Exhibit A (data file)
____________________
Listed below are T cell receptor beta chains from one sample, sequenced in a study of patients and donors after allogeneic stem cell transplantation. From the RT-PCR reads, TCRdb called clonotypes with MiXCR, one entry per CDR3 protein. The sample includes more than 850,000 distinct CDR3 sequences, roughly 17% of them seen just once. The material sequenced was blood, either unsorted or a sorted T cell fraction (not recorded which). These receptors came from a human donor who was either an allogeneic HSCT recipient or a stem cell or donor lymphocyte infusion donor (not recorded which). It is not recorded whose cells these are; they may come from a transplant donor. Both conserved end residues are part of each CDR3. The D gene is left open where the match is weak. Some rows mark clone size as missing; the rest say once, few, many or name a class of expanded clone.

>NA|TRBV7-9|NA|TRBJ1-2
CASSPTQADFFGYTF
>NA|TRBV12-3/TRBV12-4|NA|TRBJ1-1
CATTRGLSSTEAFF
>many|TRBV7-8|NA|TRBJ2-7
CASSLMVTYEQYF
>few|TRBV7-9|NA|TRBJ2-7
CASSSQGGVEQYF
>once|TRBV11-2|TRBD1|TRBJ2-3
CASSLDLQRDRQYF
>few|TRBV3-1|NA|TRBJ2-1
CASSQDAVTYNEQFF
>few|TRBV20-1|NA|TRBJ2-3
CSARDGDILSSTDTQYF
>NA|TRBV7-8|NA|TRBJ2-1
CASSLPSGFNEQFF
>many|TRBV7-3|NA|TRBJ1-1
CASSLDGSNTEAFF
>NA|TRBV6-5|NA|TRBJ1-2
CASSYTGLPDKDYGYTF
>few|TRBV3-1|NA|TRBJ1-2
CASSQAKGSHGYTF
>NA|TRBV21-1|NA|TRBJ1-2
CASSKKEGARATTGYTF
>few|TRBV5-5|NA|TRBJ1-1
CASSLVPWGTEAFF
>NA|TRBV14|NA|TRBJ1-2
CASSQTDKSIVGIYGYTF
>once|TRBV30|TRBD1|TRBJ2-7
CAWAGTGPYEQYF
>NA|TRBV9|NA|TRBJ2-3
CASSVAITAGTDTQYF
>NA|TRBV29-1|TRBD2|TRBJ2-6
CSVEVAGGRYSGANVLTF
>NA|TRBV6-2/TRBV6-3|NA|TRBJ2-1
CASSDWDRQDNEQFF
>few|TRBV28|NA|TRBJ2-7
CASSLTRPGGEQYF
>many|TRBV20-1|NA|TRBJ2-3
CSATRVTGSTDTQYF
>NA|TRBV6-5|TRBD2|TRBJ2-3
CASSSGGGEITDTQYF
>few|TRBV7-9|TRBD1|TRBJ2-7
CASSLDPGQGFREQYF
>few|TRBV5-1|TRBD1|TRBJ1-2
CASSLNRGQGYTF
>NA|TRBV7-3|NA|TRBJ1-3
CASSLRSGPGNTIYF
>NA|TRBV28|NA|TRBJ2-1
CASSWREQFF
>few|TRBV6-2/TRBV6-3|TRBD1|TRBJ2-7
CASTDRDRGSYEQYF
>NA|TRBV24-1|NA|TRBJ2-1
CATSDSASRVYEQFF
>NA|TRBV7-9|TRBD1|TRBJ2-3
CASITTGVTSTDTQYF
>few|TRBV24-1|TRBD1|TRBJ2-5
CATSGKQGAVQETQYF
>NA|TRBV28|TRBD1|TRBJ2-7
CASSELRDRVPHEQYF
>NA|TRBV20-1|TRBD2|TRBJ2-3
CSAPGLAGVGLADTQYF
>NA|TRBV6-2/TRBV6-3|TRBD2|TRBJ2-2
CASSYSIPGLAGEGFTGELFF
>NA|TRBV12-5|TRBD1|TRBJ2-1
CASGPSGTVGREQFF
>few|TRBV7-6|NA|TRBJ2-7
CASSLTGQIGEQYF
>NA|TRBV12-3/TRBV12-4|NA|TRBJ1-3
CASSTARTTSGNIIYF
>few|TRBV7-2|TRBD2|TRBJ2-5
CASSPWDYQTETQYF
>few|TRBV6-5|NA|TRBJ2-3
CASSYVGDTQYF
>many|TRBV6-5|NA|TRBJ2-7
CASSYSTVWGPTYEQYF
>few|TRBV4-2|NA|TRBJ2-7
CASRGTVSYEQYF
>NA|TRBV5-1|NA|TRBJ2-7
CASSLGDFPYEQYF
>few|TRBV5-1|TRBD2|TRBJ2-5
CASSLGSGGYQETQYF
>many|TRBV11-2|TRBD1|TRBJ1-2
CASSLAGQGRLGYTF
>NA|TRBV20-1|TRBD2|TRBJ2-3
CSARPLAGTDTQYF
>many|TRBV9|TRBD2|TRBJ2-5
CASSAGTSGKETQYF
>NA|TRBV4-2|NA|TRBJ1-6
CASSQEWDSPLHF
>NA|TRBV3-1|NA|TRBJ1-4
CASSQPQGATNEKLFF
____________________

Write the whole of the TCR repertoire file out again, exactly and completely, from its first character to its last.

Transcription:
Listed below are T cell receptor beta chains from one sample, sequenced in a study of patients and donors after allogeneic stem cell transplantation. From the RT-PCR reads, TCRdb called clonotypes with MiXCR, one entry per CDR3 protein. The sample includes more than 850,000 distinct CDR3 sequences, roughly 17% of them seen just once. The material sequenced was blood, either unsorted or a sorted T cell fraction (not recorded which). These receptors came from a human donor who was either an allogeneic HSCT recipient or a stem cell or donor lymphocyte infusion donor (not recorded which). It is not recorded whose cells these are; they may come from a transplant donor. Both conserved end residues are part of each CDR3. The D gene is left open where the match is weak. Some rows mark clone size as missing; the rest say once, few, many or name a class of expanded clone.

>NA|TRBV7-9|NA|TRBJ1-2
CASSPTQADFFGYTF
>NA|TRBV12-3/TRBV12-4|NA|TRBJ1-1
CATTRGLSSTEAFF
>many|TRBV7-8|NA|TRBJ2-7
CASSLMVTYEQYF
>few|TRBV7-9|NA|TRBJ2-7
CASSSQGGVEQYF
>once|TRBV11-2|TRBD1|TRBJ2-3
CASSLDLQRDRQYF
>few|TRBV3-1|NA|TRBJ2-1
CASSQDAVTYNEQFF
>few|TRBV20-1|NA|TRBJ2-3
CSARDGDILSSTDTQYF
>NA|TRBV7-8|NA|TRBJ2-1
CASSLPSGFNEQFF
>many|TRBV7-3|NA|TRBJ1-1
CASSLDGSNTEAFF
>NA|TRBV6-5|NA|TRBJ1-2
CASSYTGLPDKDYGYTF
>few|TRBV3-1|NA|TRBJ1-2
CASSQAKGSHGYTF
>NA|TRBV21-1|NA|TRBJ1-2
CASSKKEGARATTGYTF
>few|TRBV5-5|NA|TRBJ1-1
CASSLVPWGTEAFF
>NA|TRBV14|NA|TRBJ1-2
CASSQTDKSIVGIYGYTF
>once|TRBV30|TRBD1|TRBJ2-7
CAWAGTGPYEQYF
>NA|TRBV9|NA|TRBJ2-3
CASSVAITAGTDTQYF
>NA|TRBV29-1|TRBD2|TRBJ2-6
CSVEVAGGRYSGANVLTF
>NA|TRBV6-2/TRBV6-3|NA|TRBJ2-1
CASSDWDRQDNEQFF
>few|TRBV28|NA|TRBJ2-7
CASSLTRPGGEQYF
>many|TRBV20-1|NA|TRBJ2-3
CSATRVTGSTDTQYF
>NA|TRBV6-5|TRBD2|TRBJ2-3
CASSSGGGEITDTQYF
>few|TRBV7-9|TRBD1|TRBJ2-7
CASSLDPGQGFREQYF
>few|TRBV5-1|TRBD1|TRBJ1-2
CASSLNRGQGYTF
>NA|TRBV7-3|NA|TRBJ1-3
CASSLRSGPGNTIYF
>NA|TRBV28|NA|TRBJ2-1
CASSWREQFF
>few|TRBV6-2/TRBV6-3|TRBD1|TRBJ2-7
CASTDRDRGSYEQYF
>NA|TRBV24-1|NA|TRBJ2-1
CATSDSASRVYEQFF
>NA|TRBV7-9|TRBD1|TRBJ2-3
CASITTGVTSTDTQYF
>few|TRBV24-1|TRBD1|TRBJ2-5
CATSGKQGAVQETQYF
>NA|TRBV28|TRBD1|TRBJ2-7
CASSELRDRVPHEQYF
>NA|TRBV20-1|TRBD2|TRBJ2-3
CSAPGLAGVGLADTQYF
>NA|TRBV6-2/TRBV6-3|TRBD2|TRBJ2-2
CASSYSIPGLAGEGFTGELFF
>NA|TRBV12-5|TRBD1|TRBJ2-1
CASGPSGTVGREQFF
>few|TRBV7-6|NA|TRBJ2-7
CASSLTGQIGEQYF
>NA|TRBV12-3/TRBV12-4|NA|TRBJ1-3
CASSTARTTSGNIIYF
>few|TRBV7-2|TRBD2|TRBJ2-5
CASSPWDYQTETQYF
>few|TRBV6-5|NA|TRBJ2-3
CASSYVGDTQYF
>many|TRBV6-5|NA|TRBJ2-7
CASSYSTVWGPTYEQYF
>few|TRBV4-2|NA|TRBJ2-7
CASRGTVSYEQYF
>NA|TRBV5-1|NA|TRBJ2-7
CASSLGDFPYEQYF
>few|TRBV5-1|TRBD2|TRBJ2-5
CASSLGSGGYQETQYF
>many|TRBV11-2|TRBD1|TRBJ1-2
CASSLAGQGRLGYTF
>NA|TRBV20-1|TRBD2|TRBJ2-3
CSARPLAGTDTQYF
>many|TRBV9|TRBD2|TRBJ2-5
CASSAGTSGKETQYF
>NA|TRBV4-2|NA|TRBJ1-6
CASSQEWDSPLHF
>NA|TRBV3-1|NA|TRBJ1-4
CASSQPQGATNEKLFF